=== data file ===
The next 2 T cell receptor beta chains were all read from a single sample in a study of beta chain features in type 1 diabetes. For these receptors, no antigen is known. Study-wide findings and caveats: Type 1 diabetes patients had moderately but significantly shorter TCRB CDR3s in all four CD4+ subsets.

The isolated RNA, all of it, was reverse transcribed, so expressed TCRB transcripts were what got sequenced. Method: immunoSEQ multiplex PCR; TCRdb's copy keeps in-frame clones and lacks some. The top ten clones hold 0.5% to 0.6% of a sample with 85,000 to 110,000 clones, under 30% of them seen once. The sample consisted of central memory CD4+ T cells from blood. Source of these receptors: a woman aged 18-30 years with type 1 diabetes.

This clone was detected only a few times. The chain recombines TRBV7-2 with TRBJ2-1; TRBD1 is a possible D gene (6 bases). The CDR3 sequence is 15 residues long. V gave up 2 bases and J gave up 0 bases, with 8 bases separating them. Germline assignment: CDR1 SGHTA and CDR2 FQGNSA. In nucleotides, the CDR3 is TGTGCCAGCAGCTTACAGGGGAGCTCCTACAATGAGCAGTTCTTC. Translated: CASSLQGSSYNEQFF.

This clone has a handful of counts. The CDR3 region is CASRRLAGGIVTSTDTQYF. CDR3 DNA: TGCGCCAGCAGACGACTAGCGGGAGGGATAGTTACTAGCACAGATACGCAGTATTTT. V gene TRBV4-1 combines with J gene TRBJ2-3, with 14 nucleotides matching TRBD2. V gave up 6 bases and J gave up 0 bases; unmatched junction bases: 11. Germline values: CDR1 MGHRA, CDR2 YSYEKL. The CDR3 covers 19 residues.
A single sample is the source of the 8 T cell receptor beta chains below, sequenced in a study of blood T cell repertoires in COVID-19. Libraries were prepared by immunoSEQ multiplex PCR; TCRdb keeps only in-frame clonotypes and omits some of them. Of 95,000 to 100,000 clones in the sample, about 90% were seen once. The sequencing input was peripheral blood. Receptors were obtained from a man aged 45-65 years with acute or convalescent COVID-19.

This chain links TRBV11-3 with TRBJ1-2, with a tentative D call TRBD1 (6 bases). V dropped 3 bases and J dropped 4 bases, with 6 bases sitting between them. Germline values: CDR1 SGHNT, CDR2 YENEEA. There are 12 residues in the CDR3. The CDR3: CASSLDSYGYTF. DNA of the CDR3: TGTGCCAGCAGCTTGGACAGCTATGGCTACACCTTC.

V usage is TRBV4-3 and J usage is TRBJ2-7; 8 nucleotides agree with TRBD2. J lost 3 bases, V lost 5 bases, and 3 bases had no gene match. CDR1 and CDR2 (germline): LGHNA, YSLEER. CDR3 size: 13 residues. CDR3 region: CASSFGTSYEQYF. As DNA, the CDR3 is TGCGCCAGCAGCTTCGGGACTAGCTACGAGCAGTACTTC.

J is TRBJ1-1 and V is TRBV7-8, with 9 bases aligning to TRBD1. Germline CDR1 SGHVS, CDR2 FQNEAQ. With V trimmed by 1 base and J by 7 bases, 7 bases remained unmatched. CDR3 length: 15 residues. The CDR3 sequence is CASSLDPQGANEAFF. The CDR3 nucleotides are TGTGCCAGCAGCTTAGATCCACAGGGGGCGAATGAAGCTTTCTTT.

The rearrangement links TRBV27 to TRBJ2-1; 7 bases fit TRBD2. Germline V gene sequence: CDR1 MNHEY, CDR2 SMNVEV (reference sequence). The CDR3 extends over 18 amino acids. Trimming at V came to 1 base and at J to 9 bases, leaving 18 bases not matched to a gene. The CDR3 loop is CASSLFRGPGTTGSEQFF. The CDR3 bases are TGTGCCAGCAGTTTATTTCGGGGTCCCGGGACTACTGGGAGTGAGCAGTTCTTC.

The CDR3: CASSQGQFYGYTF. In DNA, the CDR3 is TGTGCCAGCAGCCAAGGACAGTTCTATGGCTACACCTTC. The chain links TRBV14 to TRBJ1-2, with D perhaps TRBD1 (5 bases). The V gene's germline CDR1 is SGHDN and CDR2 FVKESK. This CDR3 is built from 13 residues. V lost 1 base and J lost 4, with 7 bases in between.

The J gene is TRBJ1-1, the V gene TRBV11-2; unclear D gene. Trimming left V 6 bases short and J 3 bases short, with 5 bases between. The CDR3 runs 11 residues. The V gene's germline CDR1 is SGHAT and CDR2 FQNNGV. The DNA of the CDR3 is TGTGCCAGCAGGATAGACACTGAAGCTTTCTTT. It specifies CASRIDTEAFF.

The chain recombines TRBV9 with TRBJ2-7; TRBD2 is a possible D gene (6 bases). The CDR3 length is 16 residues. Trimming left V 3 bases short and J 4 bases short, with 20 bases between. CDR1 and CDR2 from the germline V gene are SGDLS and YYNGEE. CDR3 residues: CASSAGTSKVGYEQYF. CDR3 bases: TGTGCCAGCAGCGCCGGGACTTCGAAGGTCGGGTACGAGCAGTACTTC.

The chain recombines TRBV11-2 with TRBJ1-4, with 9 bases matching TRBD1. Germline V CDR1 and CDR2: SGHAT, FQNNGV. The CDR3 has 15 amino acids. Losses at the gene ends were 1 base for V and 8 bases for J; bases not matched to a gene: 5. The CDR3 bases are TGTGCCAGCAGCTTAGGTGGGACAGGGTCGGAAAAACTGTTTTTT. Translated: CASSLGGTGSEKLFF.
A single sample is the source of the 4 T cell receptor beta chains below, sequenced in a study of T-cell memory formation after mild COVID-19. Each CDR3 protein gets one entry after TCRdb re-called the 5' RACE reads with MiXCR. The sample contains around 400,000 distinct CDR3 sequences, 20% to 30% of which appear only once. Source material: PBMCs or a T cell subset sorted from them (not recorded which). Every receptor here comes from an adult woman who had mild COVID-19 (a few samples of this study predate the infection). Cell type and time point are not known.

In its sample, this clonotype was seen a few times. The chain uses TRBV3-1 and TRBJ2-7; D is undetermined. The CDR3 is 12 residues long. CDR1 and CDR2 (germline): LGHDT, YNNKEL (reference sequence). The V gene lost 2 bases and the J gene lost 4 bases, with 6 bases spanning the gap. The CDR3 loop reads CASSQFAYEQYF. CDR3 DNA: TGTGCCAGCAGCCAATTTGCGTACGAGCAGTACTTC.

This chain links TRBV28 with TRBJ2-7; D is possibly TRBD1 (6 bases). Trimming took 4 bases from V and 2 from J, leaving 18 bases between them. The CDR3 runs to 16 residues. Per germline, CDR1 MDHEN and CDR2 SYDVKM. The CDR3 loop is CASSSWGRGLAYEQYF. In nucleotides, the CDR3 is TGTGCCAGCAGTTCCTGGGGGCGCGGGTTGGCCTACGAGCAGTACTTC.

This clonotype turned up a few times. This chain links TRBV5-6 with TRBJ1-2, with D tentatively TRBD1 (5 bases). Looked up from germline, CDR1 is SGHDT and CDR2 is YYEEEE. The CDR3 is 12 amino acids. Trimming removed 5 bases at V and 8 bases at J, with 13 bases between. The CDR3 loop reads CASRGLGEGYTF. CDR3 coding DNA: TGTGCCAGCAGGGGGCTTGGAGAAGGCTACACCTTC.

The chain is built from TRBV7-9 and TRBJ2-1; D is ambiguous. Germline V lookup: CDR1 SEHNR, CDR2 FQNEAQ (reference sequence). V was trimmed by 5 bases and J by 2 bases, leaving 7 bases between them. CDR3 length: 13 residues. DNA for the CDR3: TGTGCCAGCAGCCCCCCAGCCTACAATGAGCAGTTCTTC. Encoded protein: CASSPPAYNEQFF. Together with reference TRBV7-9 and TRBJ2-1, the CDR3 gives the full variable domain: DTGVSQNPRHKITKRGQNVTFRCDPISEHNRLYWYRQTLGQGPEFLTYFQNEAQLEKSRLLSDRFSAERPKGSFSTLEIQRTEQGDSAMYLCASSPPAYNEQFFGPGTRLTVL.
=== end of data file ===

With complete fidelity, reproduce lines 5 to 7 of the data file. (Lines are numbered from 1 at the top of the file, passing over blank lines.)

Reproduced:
A single sample is the source of the 8 T cell receptor beta chains below, sequenced in a study of blood T cell repertoires in COVID-19. Libraries were prepared by immunoSEQ multiplex PCR; TCRdb keeps only in-frame clonotypes and omits some of them. Of 95,000 to 100,000 clones in the sample, about 90% were seen once. The sequencing input was peripheral blood. Receptors were obtained from a man aged 45-65 years with acute or convalescent COVID-19.

This chain links TRBV11-3 with TRBJ1-2, with a tentative D call TRBD1 (6 bases). V dropped 3 bases and J dropped 4 bases, with 6 bases sitting between them. Germline values: CDR1 SGHNT, CDR2 YENEEA. There are 12 residues in the CDR3. The CDR3: CASSLDSYGYTF. DNA of the CDR3: TGTGCCAGCAGCTTGGACAGCTATGGCTACACCTTC.

V usage is TRBV4-3 and J usage is TRBJ2-7; 8 nucleotides agree with TRBD2. J lost 3 bases, V lost 5 bases, and 3 bases had no gene match. CDR1 and CDR2 (germline): LGHNA, YSLEER. CDR3 size: 13 residues. CDR3 region: CASSFGTSYEQYF. As DNA, the CDR3 is TGCGCCAGCAGCTTCGGGACTAGCTACGAGCAGTACTTC.